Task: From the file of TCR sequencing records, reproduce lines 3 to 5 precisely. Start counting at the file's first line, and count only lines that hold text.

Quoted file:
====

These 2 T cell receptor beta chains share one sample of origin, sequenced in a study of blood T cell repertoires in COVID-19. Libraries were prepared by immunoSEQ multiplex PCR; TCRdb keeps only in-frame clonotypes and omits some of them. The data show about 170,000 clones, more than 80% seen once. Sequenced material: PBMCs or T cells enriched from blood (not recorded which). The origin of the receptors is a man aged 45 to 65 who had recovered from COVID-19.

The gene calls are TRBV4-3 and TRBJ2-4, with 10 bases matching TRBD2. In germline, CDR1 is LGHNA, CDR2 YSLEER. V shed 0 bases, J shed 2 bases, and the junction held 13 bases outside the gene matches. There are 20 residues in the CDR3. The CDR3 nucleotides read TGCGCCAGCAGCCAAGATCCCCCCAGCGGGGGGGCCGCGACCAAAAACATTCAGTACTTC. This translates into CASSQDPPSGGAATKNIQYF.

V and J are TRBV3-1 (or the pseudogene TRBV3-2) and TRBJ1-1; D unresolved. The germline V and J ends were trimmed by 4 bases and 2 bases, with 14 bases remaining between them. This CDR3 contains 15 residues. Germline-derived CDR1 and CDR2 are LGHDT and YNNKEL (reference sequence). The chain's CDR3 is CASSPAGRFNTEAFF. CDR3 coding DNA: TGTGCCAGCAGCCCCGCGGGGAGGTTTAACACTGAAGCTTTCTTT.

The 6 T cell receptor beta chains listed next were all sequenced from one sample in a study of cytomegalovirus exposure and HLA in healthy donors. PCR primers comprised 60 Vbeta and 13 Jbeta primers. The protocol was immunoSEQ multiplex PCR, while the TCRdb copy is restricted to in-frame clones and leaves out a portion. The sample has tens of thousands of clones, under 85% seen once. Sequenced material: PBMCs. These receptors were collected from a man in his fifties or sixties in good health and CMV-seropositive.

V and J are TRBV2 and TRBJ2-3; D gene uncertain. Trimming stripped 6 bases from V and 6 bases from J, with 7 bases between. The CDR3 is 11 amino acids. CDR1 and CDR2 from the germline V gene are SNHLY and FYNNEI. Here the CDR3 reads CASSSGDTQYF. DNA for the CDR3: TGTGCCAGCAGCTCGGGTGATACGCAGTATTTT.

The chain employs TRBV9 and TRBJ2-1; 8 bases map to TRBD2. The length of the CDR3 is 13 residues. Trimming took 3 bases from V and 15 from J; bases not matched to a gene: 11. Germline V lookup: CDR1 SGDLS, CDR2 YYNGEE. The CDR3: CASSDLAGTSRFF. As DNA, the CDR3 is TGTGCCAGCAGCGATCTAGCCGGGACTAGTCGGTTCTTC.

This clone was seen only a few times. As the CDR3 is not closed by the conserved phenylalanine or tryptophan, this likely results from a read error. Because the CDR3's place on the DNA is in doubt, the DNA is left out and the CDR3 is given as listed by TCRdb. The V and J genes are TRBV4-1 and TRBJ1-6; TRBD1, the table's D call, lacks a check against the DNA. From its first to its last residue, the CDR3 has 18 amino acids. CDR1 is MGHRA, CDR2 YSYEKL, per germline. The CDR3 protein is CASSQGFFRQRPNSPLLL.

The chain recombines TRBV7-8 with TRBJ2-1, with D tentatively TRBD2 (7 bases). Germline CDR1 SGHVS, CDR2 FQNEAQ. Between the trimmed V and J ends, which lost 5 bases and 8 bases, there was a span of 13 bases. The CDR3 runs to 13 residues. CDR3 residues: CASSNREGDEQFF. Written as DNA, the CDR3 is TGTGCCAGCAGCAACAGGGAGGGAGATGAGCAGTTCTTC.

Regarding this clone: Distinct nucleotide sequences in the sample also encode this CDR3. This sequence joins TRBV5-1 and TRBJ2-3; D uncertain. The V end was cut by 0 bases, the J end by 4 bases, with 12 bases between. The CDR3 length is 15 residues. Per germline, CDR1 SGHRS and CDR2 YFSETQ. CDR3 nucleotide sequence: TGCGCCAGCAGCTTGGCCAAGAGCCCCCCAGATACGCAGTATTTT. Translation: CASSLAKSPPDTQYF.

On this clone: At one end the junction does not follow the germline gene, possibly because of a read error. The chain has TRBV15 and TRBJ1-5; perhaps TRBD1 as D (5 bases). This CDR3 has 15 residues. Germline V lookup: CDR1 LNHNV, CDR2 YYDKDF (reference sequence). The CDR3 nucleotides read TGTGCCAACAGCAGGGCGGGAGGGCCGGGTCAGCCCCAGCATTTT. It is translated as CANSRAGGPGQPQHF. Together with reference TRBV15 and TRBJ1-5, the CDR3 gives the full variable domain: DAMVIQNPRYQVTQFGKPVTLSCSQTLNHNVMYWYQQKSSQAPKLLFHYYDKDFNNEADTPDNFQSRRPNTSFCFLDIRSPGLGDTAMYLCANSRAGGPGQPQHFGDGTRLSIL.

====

V and J are TRBV3-1 (or the pseudogene TRBV3-2) and TRBJ1-1; D unresolved. The germline V and J ends were trimmed by 4 bases and 2 bases, with 14 bases remaining between them. This CDR3 contains 15 residues. Germline-derived CDR1 and CDR2 are LGHDT and YNNKEL (reference sequence). The chain's CDR3 is CASSPAGRFNTEAFF. CDR3 coding DNA: TGTGCCAGCAGCCCCGCGGGGAGGTTTAACACTGAAGCTTTCTTT.

The 6 T cell receptor beta chains listed next were all sequenced from one sample in a study of cytomegalovirus exposure and HLA in healthy donors. PCR primers comprised 60 Vbeta and 13 Jbeta primers. The protocol was immunoSEQ multiplex PCR, while the TCRdb copy is restricted to in-frame clones and leaves out a portion. The sample has tens of thousands of clones, under 85% seen once. Sequenced material: PBMCs. These receptors were collected from a man in his fifties or sixties in good health and CMV-seropositive.

V and J are TRBV2 and TRBJ2-3; D gene uncertain. Trimming stripped 6 bases from V and 6 bases from J, with 7 bases between. The CDR3 is 11 amino acids. CDR1 and CDR2 from the germline V gene are SNHLY and FYNNEI. Here the CDR3 reads CASSSGDTQYF. DNA for the CDR3: TGTGCCAGCAGCTCGGGTGATACGCAGTATTTT.